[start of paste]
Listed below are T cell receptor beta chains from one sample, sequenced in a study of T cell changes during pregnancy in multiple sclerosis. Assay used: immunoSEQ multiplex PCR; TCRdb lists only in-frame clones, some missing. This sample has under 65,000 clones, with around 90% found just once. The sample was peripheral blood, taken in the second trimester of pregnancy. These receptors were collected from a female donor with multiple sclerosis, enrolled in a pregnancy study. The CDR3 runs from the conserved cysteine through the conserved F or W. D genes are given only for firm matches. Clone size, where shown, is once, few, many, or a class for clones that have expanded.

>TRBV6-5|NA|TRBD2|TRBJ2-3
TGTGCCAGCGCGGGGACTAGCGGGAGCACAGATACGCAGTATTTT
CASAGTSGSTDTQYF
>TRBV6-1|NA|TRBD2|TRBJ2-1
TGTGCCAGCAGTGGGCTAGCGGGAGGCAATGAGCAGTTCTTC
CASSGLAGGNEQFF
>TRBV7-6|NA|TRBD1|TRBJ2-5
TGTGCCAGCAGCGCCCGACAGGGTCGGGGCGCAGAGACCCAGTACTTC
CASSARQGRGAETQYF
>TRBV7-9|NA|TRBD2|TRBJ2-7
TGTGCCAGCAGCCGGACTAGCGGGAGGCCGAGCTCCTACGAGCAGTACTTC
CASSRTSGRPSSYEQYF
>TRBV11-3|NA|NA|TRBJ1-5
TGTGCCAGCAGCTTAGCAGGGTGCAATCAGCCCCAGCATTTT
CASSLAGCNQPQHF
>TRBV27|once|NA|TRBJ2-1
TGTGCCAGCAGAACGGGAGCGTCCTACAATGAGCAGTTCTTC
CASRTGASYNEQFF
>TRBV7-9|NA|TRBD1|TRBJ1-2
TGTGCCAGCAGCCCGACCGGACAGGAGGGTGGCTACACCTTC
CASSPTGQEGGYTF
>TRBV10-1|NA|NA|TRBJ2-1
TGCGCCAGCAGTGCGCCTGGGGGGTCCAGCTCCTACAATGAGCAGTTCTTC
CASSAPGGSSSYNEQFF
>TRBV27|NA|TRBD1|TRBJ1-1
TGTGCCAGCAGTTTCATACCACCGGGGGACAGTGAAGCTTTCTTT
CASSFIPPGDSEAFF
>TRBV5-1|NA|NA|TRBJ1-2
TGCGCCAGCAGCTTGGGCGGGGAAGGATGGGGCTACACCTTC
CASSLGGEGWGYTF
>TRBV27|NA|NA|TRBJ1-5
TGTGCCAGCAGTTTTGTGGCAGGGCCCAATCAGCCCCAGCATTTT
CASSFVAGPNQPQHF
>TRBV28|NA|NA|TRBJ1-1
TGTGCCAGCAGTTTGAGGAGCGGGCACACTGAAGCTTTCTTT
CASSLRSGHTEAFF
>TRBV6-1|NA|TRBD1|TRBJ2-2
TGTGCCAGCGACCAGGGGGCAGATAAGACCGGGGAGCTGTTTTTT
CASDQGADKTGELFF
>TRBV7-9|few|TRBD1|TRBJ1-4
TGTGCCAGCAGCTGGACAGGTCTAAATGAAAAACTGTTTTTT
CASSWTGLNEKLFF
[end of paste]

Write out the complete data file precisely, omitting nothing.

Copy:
Listed below are T cell receptor beta chains from one sample, sequenced in a study of T cell changes during pregnancy in multiple sclerosis. Assay used: immunoSEQ multiplex PCR; TCRdb lists only in-frame clones, some missing. This sample has under 65,000 clones, with around 90% found just once. The sample was peripheral blood, taken in the second trimester of pregnancy. These receptors were collected from a female donor with multiple sclerosis, enrolled in a pregnancy study. The CDR3 runs from the conserved cysteine through the conserved F or W. D genes are given only for firm matches. Clone size, where shown, is once, few, many, or a class for clones that have expanded.

>TRBV6-5|NA|TRBD2|TRBJ2-3
TGTGCCAGCGCGGGGACTAGCGGGAGCACAGATACGCAGTATTTT
CASAGTSGSTDTQYF
>TRBV6-1|NA|TRBD2|TRBJ2-1
TGTGCCAGCAGTGGGCTAGCGGGAGGCAATGAGCAGTTCTTC
CASSGLAGGNEQFF
>TRBV7-6|NA|TRBD1|TRBJ2-5
TGTGCCAGCAGCGCCCGACAGGGTCGGGGCGCAGAGACCCAGTACTTC
CASSARQGRGAETQYF
>TRBV7-9|NA|TRBD2|TRBJ2-7
TGTGCCAGCAGCCGGACTAGCGGGAGGCCGAGCTCCTACGAGCAGTACTTC
CASSRTSGRPSSYEQYF
>TRBV11-3|NA|NA|TRBJ1-5
TGTGCCAGCAGCTTAGCAGGGTGCAATCAGCCCCAGCATTTT
CASSLAGCNQPQHF
>TRBV27|once|NA|TRBJ2-1
TGTGCCAGCAGAACGGGAGCGTCCTACAATGAGCAGTTCTTC
CASRTGASYNEQFF
>TRBV7-9|NA|TRBD1|TRBJ1-2
TGTGCCAGCAGCCCGACCGGACAGGAGGGTGGCTACACCTTC
CASSPTGQEGGYTF
>TRBV10-1|NA|NA|TRBJ2-1
TGCGCCAGCAGTGCGCCTGGGGGGTCCAGCTCCTACAATGAGCAGTTCTTC
CASSAPGGSSSYNEQFF
>TRBV27|NA|TRBD1|TRBJ1-1
TGTGCCAGCAGTTTCATACCACCGGGGGACAGTGAAGCTTTCTTT
CASSFIPPGDSEAFF
>TRBV5-1|NA|NA|TRBJ1-2
TGCGCCAGCAGCTTGGGCGGGGAAGGATGGGGCTACACCTTC
CASSLGGEGWGYTF
>TRBV27|NA|NA|TRBJ1-5
TGTGCCAGCAGTTTTGTGGCAGGGCCCAATCAGCCCCAGCATTTT
CASSFVAGPNQPQHF
>TRBV28|NA|NA|TRBJ1-1
TGTGCCAGCAGTTTGAGGAGCGGGCACACTGAAGCTTTCTTT
CASSLRSGHTEAFF
>TRBV6-1|NA|TRBD1|TRBJ2-2
TGTGCCAGCGACCAGGGGGCAGATAAGACCGGGGAGCTGTTTTTT
CASDQGADKTGELFF
>TRBV7-9|few|TRBD1|TRBJ1-4
TGTGCCAGCAGCTGGACAGGTCTAAATGAAAAACTGTTTTTT
CASSWTGLNEKLFF